Saturday, January 21, 2012


Mark 1:14-20 is useful for any preacher who is looking for that picture of the ideal response of every person to the call of Jesus. When the voice of Jesus calls, we should drop everything and respond. Anyone involved in the work of the church, myself included, dreams of the situation where when you ask someone to participate in some ministry or work…or better yet, when individuals see opportunities for ministry or work within the church that needs to be done…they will immediately drop everything and respond with a selfless enthusiasm. How perfect. How ideal. How totally unrealistic.

Let’s think about some things. What happened to Simon’s family? We know he was married as we have opportunity to meet his mother-in-law. How did they survive after he left the boats? And Andrew…well it was probably a family business so the parents were also dependent on the work of their sons. Then there is poor old Zebedee who sees his sons James and John drop everything (nets included) to follow Jesus and leave Zebedee in the boat with the hired men. Now he has to manage the whole operation on his own. Their action, though noteworthy and noble, seems somewhat selfish and impractical.

Sadly it is true…it is just not practical to follow Jesus. Wasn’t back then…isn’t today. To follow Jesus adds pressure to our already pressured and stress-filled lives. Life is to complicated. Life is crowded. How can anyone be expected to follow Jesus like that? Leave everything? Surely you can follow Jesus and still keep your day job and the house and the shack at the beach and the cars and the movies, restaurants,…oh and don’t forget the wife, husband and children. Or can you? Or are you using these more practical concerns to cover over very real fears…of loss, failure, looking the fool, having to give up life-style or possessions, or simply moving out of a personal comfortable life? Now these are questions only you can answer.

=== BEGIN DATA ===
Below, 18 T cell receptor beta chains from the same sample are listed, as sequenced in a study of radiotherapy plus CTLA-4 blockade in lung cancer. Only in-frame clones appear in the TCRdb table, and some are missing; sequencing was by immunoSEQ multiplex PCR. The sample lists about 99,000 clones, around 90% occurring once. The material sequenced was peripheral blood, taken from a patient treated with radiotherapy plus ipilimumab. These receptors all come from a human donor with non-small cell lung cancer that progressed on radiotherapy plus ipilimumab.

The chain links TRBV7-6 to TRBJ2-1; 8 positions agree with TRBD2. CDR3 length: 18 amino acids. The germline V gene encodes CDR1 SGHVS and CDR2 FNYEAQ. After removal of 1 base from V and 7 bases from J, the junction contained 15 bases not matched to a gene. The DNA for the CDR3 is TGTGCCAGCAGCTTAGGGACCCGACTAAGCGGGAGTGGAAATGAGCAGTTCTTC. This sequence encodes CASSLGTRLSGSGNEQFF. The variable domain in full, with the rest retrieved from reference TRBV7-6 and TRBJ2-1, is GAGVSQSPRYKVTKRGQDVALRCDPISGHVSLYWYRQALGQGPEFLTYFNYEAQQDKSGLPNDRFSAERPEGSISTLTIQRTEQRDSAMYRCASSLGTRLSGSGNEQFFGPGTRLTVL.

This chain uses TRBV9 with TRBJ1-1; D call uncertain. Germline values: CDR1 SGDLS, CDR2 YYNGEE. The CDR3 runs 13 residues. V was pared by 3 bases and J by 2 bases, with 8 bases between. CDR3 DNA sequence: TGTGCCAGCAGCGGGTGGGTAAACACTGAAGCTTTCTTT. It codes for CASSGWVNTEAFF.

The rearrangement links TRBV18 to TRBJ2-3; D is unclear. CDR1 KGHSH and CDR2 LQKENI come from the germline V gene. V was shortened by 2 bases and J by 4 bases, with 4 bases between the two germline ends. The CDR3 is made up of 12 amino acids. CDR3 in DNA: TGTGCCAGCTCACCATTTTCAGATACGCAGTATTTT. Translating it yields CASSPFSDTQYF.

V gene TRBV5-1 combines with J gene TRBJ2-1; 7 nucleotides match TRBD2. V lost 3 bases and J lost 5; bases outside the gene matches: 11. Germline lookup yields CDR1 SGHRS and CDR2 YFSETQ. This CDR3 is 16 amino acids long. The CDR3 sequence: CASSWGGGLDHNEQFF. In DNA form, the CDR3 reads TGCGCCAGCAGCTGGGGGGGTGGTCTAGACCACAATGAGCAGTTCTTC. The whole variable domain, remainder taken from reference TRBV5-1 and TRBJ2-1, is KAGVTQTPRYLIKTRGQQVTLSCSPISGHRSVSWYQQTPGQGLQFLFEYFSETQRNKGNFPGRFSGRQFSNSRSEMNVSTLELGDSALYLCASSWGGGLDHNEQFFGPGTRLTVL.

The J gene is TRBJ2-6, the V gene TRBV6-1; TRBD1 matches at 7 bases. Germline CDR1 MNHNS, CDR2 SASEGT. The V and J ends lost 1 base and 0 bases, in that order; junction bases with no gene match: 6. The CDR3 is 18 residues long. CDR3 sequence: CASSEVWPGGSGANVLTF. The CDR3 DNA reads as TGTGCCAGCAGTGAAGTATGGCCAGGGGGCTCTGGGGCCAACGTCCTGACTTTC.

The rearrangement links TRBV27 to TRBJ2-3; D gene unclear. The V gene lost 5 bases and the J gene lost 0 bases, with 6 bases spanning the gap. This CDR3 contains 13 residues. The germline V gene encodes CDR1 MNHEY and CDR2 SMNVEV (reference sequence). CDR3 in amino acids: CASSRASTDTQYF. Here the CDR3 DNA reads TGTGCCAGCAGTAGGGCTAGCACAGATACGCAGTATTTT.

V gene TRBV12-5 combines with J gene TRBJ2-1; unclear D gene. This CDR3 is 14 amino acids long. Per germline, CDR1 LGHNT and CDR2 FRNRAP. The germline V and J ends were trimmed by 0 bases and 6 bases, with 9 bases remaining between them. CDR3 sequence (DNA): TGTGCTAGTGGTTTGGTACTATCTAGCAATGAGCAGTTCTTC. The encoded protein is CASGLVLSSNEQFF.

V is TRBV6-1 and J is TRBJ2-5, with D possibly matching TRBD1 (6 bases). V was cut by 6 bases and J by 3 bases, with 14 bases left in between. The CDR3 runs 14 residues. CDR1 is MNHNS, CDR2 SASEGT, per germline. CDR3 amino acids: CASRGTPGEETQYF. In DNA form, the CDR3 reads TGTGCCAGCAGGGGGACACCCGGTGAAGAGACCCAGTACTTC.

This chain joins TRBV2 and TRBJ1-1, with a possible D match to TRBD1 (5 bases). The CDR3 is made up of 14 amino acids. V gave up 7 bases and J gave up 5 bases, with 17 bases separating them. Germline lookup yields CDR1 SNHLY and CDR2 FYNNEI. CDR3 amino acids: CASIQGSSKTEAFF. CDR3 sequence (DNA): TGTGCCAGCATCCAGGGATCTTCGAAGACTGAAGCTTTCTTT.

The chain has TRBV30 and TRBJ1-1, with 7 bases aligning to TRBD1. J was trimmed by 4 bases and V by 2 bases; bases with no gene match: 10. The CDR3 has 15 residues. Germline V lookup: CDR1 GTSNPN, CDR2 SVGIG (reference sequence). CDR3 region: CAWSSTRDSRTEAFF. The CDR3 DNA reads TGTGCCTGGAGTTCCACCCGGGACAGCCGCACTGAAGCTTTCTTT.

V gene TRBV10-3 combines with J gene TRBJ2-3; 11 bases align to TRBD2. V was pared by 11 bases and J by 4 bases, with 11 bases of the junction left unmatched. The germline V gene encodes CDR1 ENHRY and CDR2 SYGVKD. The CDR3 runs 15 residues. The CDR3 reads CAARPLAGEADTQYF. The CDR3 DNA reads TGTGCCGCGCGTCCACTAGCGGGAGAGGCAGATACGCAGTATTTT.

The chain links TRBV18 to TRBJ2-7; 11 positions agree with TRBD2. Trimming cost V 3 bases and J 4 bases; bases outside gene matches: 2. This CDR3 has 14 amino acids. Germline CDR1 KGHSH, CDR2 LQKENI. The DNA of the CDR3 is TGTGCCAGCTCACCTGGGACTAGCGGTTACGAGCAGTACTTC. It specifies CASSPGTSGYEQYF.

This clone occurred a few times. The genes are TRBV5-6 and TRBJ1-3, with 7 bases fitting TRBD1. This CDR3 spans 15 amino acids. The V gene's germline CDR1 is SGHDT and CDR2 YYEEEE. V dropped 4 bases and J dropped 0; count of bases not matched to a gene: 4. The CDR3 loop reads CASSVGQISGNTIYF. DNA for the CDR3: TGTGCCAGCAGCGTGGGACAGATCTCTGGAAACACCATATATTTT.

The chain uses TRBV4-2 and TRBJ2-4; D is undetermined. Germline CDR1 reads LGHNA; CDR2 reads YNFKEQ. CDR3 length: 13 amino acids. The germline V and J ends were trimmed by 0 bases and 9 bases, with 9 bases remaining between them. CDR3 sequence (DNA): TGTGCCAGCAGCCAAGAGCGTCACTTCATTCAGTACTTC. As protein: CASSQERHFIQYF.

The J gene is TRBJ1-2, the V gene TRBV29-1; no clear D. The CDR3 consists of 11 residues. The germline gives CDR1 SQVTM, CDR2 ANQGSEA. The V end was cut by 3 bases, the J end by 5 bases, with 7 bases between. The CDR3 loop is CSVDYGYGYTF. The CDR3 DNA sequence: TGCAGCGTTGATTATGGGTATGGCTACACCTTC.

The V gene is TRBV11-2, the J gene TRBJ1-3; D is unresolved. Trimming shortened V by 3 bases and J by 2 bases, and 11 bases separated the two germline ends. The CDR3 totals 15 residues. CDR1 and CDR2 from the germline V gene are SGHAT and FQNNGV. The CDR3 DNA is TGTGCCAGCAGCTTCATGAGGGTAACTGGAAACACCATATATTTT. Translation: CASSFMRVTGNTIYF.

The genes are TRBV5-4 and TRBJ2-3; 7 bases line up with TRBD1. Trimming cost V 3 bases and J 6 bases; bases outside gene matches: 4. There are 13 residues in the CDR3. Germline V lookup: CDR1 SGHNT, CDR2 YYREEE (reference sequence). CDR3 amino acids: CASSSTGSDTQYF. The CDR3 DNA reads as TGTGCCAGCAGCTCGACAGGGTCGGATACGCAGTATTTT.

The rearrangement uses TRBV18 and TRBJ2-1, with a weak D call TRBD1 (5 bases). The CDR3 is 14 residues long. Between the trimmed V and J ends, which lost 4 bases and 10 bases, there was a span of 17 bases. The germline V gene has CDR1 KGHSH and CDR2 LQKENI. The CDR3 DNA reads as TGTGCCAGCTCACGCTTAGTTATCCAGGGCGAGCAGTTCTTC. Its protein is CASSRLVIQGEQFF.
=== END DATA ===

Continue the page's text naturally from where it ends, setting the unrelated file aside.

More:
Jesus has called each one of you to follow Him. To some the call means physical discomfort and sacrifice while working in foreign mission fields or among the homeless and the poor of Australia. To some the call will lead to sacrifices in the world of business and personal wealth and success as you live out the teachings and lifestyle of Jesus in your chosen career. To some the call leads to building a lifestyle…within a family group or as an individual…which expresses faith in Jesus in word, action and attitudes everyday. To some the call leads to attending Seminary or Bible College in preparation for entering full time ministry in the church. The variations are endless.

The call to be a disciple of Jesus is an individual one and even though the call itself is lived out in the community of the church ultimately you are personally answerable to God alone with regard to how you answered that call. So the question of whether your response seems practical or selfish from a human perspective is not of primary importance. Most certainly you need to discuss personal callings with other mature Christians. Keep in mind that if Jesus calls you to a specific ministry or work within His church, His expectation is that like the disciples you will drop everything and come…without hesitation and without any practical considerations. We have in the stories from the life of Jesus the account of several who desired to be disciples but were also practical people…bury the dead, say goodbye to the family, possessors of great wealth…but these practicalities became stumbling blocks which prevented them from serving as disciples and providing useful service in the kingdom of God and in some cases from entering the Kingdom of God themselves.